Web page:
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Think Like a Man Wins at the Box Office


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In reply to an earlier post on May 29, 2012 4:58:41 PM PDT
N/A says:
In many ways, I don't think many black artists care what whites think. In the music industry, black artistry is so prominent that everybody (and I mean everybody) takes their lessons from it but that had always been the case even with rock music. But I doubt BB King cared about white opinions or what The Rolling Stones transformed his style of music into. However, King wasn't angry or resentful about it either.

With film, many of the black directors that came along operated by their own individual standards. I don't think they ever thought they would ever be embraced by white Hollywood and accordingly, they didn't try to court their opinion. I don't think its been until most recently, that black directors have attempted to seek favor from the Hollywood establishment.

Ultimately African-Americans will have to come up with their own thing, which is often what we've done from the very beginning. But there needs to be a redefinition of what has substantive merit and what doesn't. I think among too many blacks, the things that are given the most support and attention are the things that are subversive toward the advancement and re-education of our culture.

It may not be realistic to evaluate our work on the basis of Hollywood considering they have the money and all of the resources, so the playing field is not fair. Looking at history, Cuba and Vietnam didn't define winning by the same standards of white America considering they didn't have the same resources. Cuba and Vietnam defined winning by their own standards, which was to wait the U.S. out for such a period of time in which there could only be a stalemate. A stalemate for a giant like the U.S. is a major loss but they were wins for Cuba and Vietnam, because it meant the U.S. could not effectively change their society. That change would have to come from within.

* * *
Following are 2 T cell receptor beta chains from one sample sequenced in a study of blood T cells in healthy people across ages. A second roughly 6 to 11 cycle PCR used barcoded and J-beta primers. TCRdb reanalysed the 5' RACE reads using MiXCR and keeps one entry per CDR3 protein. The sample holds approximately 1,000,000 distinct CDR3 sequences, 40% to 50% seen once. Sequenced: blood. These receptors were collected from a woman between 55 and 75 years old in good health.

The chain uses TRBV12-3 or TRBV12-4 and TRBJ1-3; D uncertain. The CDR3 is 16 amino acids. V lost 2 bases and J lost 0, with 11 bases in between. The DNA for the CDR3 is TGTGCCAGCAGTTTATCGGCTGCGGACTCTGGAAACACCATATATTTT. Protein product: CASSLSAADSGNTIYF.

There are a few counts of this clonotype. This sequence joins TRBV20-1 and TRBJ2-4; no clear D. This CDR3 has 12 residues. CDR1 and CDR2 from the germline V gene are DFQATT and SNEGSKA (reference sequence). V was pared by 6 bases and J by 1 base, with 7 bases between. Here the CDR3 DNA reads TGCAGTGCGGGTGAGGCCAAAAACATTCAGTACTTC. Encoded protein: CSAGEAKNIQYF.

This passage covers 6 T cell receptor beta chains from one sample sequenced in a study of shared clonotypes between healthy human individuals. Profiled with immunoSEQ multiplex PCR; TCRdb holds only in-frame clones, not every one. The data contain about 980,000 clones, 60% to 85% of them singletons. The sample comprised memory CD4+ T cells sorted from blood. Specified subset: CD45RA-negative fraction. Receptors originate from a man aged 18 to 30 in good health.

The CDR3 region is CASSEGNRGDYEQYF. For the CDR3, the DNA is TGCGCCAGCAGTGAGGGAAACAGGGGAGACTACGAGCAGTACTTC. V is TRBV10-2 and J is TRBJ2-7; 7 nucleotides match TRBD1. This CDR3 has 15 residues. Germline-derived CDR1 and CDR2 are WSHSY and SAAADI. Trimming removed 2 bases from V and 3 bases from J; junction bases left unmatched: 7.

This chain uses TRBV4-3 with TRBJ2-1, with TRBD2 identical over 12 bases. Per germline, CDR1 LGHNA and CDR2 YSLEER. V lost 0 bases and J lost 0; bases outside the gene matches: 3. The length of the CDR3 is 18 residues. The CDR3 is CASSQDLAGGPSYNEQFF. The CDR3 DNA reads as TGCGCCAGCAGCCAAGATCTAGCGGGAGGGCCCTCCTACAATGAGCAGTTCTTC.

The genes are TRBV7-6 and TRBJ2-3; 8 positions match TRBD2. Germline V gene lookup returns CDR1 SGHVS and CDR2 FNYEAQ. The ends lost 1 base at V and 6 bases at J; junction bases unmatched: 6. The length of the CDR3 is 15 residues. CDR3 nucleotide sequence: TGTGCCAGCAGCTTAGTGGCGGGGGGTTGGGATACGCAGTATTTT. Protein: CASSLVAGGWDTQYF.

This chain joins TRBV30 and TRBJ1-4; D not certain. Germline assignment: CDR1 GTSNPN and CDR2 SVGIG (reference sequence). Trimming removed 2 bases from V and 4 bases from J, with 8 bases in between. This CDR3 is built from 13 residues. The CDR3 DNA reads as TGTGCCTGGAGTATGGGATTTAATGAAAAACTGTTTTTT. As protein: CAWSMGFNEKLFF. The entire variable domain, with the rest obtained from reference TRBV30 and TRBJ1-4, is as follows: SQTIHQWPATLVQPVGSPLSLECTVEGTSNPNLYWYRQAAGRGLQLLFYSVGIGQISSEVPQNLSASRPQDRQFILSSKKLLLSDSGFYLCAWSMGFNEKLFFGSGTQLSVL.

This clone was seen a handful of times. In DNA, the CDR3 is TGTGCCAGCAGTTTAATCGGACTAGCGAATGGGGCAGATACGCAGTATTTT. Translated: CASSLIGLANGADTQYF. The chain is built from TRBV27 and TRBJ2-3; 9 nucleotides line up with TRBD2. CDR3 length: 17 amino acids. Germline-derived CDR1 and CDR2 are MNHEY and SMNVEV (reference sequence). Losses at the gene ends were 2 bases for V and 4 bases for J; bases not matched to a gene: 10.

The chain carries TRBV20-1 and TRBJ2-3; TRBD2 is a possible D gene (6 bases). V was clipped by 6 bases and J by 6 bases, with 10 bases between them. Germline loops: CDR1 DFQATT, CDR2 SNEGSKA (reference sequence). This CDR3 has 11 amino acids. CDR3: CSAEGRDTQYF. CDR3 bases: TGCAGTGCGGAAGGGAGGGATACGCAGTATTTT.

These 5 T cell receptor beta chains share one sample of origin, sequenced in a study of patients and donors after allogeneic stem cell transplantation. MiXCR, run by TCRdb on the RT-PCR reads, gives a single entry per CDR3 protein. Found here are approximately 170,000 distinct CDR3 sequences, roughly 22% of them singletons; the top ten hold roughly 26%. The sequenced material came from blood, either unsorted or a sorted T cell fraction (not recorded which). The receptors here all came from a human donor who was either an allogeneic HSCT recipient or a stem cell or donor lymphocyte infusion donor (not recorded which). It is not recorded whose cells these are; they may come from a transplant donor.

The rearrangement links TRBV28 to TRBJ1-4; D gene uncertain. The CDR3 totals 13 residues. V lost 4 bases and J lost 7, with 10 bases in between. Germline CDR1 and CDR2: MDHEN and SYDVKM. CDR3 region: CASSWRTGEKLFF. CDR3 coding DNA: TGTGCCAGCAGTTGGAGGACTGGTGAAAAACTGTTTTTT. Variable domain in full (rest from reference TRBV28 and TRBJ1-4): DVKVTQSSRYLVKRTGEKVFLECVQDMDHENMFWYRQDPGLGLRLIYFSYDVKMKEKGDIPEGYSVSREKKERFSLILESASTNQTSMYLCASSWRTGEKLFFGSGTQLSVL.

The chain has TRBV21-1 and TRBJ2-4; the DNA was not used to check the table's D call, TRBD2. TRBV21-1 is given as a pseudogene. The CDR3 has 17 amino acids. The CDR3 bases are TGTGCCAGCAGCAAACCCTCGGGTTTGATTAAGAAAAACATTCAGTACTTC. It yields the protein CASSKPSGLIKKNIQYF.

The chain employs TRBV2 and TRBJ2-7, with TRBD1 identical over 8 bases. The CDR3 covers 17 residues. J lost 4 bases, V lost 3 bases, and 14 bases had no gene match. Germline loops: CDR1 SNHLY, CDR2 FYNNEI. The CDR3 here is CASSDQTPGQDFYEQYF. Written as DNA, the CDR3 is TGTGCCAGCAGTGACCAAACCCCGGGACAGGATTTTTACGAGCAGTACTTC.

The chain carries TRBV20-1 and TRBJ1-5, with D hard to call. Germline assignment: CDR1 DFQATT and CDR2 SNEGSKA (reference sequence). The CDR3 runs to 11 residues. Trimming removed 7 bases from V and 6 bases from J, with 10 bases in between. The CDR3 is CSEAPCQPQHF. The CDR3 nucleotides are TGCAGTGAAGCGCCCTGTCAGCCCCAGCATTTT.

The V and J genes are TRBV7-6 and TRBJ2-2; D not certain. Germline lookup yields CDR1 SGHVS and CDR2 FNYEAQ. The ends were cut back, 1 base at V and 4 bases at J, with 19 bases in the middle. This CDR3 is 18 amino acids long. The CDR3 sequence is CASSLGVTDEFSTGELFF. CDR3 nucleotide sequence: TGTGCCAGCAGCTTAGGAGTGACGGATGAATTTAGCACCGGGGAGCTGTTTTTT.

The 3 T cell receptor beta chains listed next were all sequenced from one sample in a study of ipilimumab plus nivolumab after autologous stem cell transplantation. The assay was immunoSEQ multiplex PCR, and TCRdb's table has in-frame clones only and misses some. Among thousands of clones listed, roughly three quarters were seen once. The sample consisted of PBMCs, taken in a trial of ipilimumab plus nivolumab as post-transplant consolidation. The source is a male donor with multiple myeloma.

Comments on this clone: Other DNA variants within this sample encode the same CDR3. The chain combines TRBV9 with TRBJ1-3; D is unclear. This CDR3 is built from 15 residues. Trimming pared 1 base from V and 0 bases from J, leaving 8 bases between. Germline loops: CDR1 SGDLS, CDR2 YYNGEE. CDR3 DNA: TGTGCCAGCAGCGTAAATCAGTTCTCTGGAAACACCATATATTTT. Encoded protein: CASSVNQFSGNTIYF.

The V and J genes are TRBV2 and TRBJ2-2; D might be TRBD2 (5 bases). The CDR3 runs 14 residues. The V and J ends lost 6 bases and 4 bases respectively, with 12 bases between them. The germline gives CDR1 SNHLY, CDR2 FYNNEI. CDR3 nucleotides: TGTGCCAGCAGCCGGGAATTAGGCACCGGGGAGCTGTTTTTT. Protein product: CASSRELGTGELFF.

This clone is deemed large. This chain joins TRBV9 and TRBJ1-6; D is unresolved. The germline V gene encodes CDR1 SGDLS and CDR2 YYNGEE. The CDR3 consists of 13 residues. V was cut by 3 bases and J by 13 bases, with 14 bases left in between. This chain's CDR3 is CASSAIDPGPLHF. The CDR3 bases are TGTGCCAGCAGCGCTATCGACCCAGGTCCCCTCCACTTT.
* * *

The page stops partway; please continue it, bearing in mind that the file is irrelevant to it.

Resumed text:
But I don't think black directors or artists have lived up to high standards, possibly because we have not set any. And we don't have a defined sense of success or winning. I also think we lack a sense of purpose and to find some, I believe that will require resolve.

Posted on Jun 14, 2012 8:08:56 AM PDT
This could be the smartest "black" comedy to come out in years. If you got the funds you really need to help this guy out on his kickstarter.

http://ohnotheydidnt.livejournal.com/69687067.html

Posted on Sep 22, 2012 4:05:09 AM PDT
Last edited by the author on Sep 22, 2012 4:06:46 AM PDT
When I see articles like this, this discussion came back to mind, as to how no Black directors have done films that would justify giving them a bigger budget, or taking a chance on a black director heading a major film.

http://www.thewrap.com/movies/article/universal-pulls-47-ronin-director-budget-swells-225m-exclusive-57111

Disregard the fact that remaking 47 Ronin as a fantasy epic, or castin Kenau Reeves as a lead in a Japanese film are bad ideas. Actually don't disregard that because in Hollywood's eyes, a stupid idea is more viable than any film that focuses on Blacks it seems. So you're telling me no Black directors in Hollywood had credentials that were as good as Carl Rinsch? A few commericals and you can helm a $175 mil budgeted film your first time out of the box? Didn't Disney learn that lesson with letting a first time director (for live action films at least) director John Carter? You'd think the mentor concept of having a veteran on hand would cross someones mind.
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This discussion

Discussion in:  Movie forum
Participants:  18
Total posts:  153
Initial post:  Apr 30, 2012
Latest post:  Sep 22, 2012

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